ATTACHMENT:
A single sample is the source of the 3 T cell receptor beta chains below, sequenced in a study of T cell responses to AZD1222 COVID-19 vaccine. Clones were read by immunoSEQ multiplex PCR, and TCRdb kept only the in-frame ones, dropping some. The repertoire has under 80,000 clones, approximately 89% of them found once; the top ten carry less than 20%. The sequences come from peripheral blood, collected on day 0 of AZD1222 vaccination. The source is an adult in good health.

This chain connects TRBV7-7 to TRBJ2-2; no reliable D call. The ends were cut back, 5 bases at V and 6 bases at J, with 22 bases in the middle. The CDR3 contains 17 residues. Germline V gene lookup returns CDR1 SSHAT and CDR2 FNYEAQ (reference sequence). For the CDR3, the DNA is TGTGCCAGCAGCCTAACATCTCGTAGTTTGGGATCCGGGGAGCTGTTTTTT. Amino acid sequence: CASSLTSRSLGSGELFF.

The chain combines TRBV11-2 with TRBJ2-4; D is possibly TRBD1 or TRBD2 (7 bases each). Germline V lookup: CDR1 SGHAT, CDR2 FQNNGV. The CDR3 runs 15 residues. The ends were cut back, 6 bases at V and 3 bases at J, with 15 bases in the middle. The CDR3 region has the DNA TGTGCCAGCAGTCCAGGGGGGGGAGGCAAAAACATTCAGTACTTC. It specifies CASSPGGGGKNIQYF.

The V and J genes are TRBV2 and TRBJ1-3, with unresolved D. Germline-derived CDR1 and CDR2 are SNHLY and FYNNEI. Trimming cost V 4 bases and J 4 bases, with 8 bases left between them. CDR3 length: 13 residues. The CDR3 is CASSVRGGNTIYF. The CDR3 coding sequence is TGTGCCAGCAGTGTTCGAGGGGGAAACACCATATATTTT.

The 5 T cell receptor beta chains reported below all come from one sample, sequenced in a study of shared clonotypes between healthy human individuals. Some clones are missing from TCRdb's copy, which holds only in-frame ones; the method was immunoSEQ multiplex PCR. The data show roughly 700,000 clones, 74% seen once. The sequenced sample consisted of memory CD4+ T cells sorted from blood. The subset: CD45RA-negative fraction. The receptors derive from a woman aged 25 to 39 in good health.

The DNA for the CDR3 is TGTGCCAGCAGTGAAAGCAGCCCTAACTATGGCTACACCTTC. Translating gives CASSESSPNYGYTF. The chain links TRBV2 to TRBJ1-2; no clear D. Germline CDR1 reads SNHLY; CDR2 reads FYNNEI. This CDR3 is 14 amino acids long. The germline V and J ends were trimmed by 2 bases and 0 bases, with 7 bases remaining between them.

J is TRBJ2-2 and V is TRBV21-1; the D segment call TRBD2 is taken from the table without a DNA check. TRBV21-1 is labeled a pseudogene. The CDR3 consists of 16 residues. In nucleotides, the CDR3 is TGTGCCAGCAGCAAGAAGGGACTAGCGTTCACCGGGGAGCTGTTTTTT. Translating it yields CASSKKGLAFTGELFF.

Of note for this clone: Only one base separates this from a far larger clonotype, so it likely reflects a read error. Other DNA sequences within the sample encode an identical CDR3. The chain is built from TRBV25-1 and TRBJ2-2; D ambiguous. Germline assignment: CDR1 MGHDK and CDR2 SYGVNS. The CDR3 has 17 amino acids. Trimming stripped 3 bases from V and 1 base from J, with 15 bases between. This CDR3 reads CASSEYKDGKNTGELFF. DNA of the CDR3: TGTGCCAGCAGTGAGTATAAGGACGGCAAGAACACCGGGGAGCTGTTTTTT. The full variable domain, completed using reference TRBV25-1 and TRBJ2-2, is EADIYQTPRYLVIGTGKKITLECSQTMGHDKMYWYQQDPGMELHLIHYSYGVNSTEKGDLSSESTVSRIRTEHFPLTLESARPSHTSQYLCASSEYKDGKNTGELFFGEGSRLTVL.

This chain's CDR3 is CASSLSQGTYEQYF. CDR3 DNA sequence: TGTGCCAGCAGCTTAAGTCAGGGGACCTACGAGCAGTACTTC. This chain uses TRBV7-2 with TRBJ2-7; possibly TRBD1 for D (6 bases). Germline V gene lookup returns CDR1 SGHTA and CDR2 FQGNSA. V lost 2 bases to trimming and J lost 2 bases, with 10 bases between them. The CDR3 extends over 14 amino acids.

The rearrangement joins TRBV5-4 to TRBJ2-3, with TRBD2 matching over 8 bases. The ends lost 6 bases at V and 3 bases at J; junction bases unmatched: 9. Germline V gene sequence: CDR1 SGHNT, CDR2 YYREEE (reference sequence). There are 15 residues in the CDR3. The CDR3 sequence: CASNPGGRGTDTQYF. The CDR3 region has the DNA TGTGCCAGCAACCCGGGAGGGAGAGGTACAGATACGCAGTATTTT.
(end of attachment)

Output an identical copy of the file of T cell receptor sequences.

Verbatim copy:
A single sample is the source of the 3 T cell receptor beta chains below, sequenced in a study of T cell responses to AZD1222 COVID-19 vaccine. Clones were read by immunoSEQ multiplex PCR, and TCRdb kept only the in-frame ones, dropping some. The repertoire has under 80,000 clones, approximately 89% of them found once; the top ten carry less than 20%. The sequences come from peripheral blood, collected on day 0 of AZD1222 vaccination. The source is an adult in good health.

This chain connects TRBV7-7 to TRBJ2-2; no reliable D call. The ends were cut back, 5 bases at V and 6 bases at J, with 22 bases in the middle. The CDR3 contains 17 residues. Germline V gene lookup returns CDR1 SSHAT and CDR2 FNYEAQ (reference sequence). For the CDR3, the DNA is TGTGCCAGCAGCCTAACATCTCGTAGTTTGGGATCCGGGGAGCTGTTTTTT. Amino acid sequence: CASSLTSRSLGSGELFF.

The chain combines TRBV11-2 with TRBJ2-4; D is possibly TRBD1 or TRBD2 (7 bases each). Germline V lookup: CDR1 SGHAT, CDR2 FQNNGV. The CDR3 runs 15 residues. The ends were cut back, 6 bases at V and 3 bases at J, with 15 bases in the middle. The CDR3 region has the DNA TGTGCCAGCAGTCCAGGGGGGGGAGGCAAAAACATTCAGTACTTC. It specifies CASSPGGGGKNIQYF.

The V and J genes are TRBV2 and TRBJ1-3, with unresolved D. Germline-derived CDR1 and CDR2 are SNHLY and FYNNEI. Trimming cost V 4 bases and J 4 bases, with 8 bases left between them. CDR3 length: 13 residues. The CDR3 is CASSVRGGNTIYF. The CDR3 coding sequence is TGTGCCAGCAGTGTTCGAGGGGGAAACACCATATATTTT.

The 5 T cell receptor beta chains reported below all come from one sample, sequenced in a study of shared clonotypes between healthy human individuals. Some clones are missing from TCRdb's copy, which holds only in-frame ones; the method was immunoSEQ multiplex PCR. The data show roughly 700,000 clones, 74% seen once. The sequenced sample consisted of memory CD4+ T cells sorted from blood. The subset: CD45RA-negative fraction. The receptors derive from a woman aged 25 to 39 in good health.

The DNA for the CDR3 is TGTGCCAGCAGTGAAAGCAGCCCTAACTATGGCTACACCTTC. Translating gives CASSESSPNYGYTF. The chain links TRBV2 to TRBJ1-2; no clear D. Germline CDR1 reads SNHLY; CDR2 reads FYNNEI. This CDR3 is 14 amino acids long. The germline V and J ends were trimmed by 2 bases and 0 bases, with 7 bases remaining between them.

J is TRBJ2-2 and V is TRBV21-1; the D segment call TRBD2 is taken from the table without a DNA check. TRBV21-1 is labeled a pseudogene. The CDR3 consists of 16 residues. In nucleotides, the CDR3 is TGTGCCAGCAGCAAGAAGGGACTAGCGTTCACCGGGGAGCTGTTTTTT. Translating it yields CASSKKGLAFTGELFF.

Of note for this clone: Only one base separates this from a far larger clonotype, so it likely reflects a read error. Other DNA sequences within the sample encode an identical CDR3. The chain is built from TRBV25-1 and TRBJ2-2; D ambiguous. Germline assignment: CDR1 MGHDK and CDR2 SYGVNS. The CDR3 has 17 amino acids. Trimming stripped 3 bases from V and 1 base from J, with 15 bases between. This CDR3 reads CASSEYKDGKNTGELFF. DNA of the CDR3: TGTGCCAGCAGTGAGTATAAGGACGGCAAGAACACCGGGGAGCTGTTTTTT. The full variable domain, completed using reference TRBV25-1 and TRBJ2-2, is EADIYQTPRYLVIGTGKKITLECSQTMGHDKMYWYQQDPGMELHLIHYSYGVNSTEKGDLSSESTVSRIRTEHFPLTLESARPSHTSQYLCASSEYKDGKNTGELFFGEGSRLTVL.

This chain's CDR3 is CASSLSQGTYEQYF. CDR3 DNA sequence: TGTGCCAGCAGCTTAAGTCAGGGGACCTACGAGCAGTACTTC. This chain uses TRBV7-2 with TRBJ2-7; possibly TRBD1 for D (6 bases). Germline V gene lookup returns CDR1 SGHTA and CDR2 FQGNSA. V lost 2 bases to trimming and J lost 2 bases, with 10 bases between them. The CDR3 extends over 14 amino acids.

The rearrangement joins TRBV5-4 to TRBJ2-3, with TRBD2 matching over 8 bases. The ends lost 6 bases at V and 3 bases at J; junction bases unmatched: 9. Germline V gene sequence: CDR1 SGHNT, CDR2 YYREEE (reference sequence). There are 15 residues in the CDR3. The CDR3 sequence: CASNPGGRGTDTQYF. The CDR3 region has the DNA TGTGCCAGCAACCCGGGAGGGAGAGGTACAGATACGCAGTATTTT.